Skip to content

Children’s Workshop Changes Lives

    The girl was always quiet. In one of the activities in the children’s workshop, children look at a set of images. The images show several facial expressions, and they are asked to choose which face they feel like most often. This girl picked the sad face. At first, she did not want to talk about the reason.

    Children's workshop - Reading Baby Finds Grace
    Children’s workshop – Reading Baby Finds Grace

    Sometimes children don’t feel they can share what’s troubling them. Unless a caring adult asks, they suffer in silence. Baby Finds Grace is the children’s story used in the mental health training program. It has two main goals: (1) a direct intervention to help children cope with grief and/or trauma, and (2) practical counseling experience for adult leaders.

    Whenever possible, the mental health training program ends with some participants committing to work with children. We’re there as they begin, working through the first chapter of Baby Finds Grace. It’s important that they lead so they can continue the program on their own, after our training facilitators leave. These leaders will continue to work with the same group of children for six more weeks. With these caring leaders, children are able to express thoughts and emotions freely so they can process grief or trauma.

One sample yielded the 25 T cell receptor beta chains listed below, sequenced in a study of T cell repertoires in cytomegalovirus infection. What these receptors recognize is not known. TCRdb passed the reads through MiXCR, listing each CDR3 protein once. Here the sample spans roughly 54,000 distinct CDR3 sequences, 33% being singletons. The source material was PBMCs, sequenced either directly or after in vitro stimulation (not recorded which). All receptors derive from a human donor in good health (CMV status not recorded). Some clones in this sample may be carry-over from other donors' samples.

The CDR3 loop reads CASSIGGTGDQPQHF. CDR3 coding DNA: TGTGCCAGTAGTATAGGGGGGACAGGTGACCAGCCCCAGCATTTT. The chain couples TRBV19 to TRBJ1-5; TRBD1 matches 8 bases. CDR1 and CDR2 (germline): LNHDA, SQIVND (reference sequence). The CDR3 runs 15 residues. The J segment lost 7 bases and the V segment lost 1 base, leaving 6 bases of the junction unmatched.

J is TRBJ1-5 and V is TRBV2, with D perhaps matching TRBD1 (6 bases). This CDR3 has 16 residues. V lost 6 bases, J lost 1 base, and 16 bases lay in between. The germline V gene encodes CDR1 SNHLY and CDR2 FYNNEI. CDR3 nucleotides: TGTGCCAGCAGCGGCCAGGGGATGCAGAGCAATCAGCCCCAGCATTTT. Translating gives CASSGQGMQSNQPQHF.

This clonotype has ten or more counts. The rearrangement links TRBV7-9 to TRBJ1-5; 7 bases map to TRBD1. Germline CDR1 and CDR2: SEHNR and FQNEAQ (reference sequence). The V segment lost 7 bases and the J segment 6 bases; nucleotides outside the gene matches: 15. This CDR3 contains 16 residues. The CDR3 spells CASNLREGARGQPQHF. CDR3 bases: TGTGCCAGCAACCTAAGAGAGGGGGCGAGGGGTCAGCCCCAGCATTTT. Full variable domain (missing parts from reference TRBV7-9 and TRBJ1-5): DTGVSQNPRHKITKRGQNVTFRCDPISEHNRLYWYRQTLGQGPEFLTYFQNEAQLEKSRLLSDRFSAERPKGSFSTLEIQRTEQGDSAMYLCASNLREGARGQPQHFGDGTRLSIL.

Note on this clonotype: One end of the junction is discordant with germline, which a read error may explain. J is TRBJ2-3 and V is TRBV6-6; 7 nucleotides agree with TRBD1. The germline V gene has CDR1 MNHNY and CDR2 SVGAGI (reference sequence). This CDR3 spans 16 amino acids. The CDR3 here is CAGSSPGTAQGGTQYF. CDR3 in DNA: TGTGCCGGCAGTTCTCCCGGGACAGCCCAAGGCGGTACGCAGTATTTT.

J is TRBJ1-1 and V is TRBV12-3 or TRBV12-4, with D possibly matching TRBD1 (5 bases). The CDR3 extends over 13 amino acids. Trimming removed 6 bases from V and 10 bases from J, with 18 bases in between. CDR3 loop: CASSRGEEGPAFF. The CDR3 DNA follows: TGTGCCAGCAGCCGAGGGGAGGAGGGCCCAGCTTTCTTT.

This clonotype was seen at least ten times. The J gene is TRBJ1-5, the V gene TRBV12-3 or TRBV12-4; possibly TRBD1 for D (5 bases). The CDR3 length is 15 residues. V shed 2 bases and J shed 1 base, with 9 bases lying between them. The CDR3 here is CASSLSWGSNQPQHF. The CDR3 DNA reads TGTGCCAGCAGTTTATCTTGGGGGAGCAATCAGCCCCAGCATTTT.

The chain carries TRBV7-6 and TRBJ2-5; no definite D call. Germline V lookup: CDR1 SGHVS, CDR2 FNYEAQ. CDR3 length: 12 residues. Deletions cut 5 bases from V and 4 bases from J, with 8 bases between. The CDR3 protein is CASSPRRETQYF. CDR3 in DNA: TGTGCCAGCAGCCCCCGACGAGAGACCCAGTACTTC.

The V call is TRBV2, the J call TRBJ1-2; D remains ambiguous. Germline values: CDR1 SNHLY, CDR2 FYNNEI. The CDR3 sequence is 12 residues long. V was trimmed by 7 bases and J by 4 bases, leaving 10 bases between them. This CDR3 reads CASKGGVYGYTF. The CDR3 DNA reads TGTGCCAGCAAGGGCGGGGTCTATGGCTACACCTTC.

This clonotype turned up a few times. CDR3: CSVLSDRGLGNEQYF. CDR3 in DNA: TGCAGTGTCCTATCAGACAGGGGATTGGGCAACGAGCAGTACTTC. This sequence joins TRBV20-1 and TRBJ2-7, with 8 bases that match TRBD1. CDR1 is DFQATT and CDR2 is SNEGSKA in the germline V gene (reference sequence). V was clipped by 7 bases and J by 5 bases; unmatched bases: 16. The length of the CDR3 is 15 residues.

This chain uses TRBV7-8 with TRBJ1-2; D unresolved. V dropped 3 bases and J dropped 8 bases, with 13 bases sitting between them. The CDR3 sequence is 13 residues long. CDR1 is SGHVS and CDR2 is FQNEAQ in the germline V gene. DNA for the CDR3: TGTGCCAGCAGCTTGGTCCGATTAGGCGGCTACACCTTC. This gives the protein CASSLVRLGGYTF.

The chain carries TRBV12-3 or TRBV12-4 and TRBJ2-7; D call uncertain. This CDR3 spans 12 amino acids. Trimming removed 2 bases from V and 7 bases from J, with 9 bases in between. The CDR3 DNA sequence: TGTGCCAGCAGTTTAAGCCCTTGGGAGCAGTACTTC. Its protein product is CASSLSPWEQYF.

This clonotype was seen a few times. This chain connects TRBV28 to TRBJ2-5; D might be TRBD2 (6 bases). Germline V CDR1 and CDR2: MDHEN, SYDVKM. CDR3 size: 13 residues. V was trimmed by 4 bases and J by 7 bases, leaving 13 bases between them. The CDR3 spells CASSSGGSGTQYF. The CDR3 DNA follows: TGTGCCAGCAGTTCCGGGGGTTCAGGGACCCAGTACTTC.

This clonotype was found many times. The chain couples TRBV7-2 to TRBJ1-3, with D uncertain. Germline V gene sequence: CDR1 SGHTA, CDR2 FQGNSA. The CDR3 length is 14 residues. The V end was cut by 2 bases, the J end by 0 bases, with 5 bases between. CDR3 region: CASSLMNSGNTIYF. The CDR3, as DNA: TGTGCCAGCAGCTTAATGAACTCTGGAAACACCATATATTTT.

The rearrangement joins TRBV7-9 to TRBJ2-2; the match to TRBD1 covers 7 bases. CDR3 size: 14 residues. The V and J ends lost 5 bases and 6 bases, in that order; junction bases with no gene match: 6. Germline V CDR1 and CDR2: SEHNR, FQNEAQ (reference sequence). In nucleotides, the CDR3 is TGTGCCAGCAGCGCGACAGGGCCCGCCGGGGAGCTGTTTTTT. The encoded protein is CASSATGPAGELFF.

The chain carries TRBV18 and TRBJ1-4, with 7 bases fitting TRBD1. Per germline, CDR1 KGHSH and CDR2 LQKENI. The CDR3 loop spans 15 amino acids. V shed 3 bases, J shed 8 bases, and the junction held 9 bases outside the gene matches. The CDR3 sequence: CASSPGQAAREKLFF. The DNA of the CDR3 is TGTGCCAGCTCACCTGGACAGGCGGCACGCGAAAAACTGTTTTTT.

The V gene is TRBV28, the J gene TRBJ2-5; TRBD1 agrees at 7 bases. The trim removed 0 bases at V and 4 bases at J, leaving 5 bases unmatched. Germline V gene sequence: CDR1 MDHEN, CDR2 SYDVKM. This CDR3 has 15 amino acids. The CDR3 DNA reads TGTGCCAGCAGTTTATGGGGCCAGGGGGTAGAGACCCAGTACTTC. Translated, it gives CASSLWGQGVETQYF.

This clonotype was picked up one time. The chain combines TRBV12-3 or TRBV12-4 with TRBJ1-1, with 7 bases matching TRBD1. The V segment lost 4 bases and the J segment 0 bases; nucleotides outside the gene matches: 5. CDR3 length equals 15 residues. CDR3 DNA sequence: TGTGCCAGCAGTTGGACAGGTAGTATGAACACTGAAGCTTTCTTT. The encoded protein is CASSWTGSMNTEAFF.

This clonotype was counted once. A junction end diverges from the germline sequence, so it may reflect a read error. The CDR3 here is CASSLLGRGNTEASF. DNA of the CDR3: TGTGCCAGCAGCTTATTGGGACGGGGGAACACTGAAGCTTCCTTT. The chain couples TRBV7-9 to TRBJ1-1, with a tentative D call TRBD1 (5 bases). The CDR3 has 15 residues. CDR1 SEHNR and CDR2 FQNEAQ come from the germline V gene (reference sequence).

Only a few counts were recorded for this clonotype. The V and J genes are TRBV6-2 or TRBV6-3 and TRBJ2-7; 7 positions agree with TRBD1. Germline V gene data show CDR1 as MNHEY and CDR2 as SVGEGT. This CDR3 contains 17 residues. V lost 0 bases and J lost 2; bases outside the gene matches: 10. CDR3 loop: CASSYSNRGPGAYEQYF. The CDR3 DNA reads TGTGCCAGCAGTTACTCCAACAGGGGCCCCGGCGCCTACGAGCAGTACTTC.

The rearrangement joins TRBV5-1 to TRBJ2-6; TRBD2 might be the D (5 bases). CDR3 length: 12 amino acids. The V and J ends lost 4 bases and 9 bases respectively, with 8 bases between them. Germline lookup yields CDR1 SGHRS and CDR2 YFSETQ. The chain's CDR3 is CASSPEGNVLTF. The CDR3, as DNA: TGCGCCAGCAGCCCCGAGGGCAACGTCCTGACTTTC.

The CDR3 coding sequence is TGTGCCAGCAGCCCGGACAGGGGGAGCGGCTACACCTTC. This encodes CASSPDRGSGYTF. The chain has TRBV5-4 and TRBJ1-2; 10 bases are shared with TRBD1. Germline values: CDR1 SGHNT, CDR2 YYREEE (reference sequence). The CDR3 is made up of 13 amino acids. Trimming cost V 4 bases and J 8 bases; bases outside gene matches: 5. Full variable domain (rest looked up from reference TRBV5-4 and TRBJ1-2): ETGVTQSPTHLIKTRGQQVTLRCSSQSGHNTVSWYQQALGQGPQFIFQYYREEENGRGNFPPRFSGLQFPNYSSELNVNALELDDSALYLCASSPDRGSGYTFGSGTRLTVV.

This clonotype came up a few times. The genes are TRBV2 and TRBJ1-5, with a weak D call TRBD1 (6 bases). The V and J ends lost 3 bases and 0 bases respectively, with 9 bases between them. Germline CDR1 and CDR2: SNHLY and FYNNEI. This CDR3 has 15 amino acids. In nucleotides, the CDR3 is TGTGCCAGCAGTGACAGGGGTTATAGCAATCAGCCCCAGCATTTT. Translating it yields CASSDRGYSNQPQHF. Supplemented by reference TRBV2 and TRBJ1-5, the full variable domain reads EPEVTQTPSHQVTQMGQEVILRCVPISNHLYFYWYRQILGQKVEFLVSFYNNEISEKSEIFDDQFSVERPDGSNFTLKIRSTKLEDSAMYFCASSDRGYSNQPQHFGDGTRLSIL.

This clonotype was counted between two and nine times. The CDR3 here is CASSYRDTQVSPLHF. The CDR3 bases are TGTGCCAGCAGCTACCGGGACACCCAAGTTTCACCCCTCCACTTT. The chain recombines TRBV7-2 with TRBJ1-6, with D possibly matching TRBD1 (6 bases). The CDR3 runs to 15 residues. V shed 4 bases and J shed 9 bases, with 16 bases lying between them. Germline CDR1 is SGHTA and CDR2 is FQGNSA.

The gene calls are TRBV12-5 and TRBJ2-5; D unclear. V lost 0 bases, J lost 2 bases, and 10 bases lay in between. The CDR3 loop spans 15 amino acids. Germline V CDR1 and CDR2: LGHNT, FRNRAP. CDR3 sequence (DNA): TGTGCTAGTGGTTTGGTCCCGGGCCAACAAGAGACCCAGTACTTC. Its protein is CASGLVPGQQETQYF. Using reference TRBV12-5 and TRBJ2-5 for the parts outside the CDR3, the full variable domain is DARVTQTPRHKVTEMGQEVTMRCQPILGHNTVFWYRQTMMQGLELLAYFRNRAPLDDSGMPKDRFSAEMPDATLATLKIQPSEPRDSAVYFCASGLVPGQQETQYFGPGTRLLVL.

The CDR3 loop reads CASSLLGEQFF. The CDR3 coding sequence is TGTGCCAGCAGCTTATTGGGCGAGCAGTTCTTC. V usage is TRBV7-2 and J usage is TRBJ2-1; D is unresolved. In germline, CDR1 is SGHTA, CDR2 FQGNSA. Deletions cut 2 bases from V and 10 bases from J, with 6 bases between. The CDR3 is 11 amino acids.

Children's Workshop
    Small group in the workshop.

    The quiet girl eventually revealed her older brothers were bullying her. Her group’s leader visited the home and talked with her brothers. He taught them how to take care of younger siblings instead of picking on them. Two weeks later, she was a different girl. She was playing and laughing with the other children, interacting, as she had not been able to earlier. Her brothers had stopped bullying her.

    Thank you for making these life-changing workshops possible!

    Our next training program is in Liberia, a nation still struggling to recover from war, and more recently the Ebola epidemic. Here and in many parts of the world, people suffer unnecessarily from fear and stigma, and a lack of access to care. When you support this project, you’re equipping community workers with basic skills to recognize and respond to mental health needs.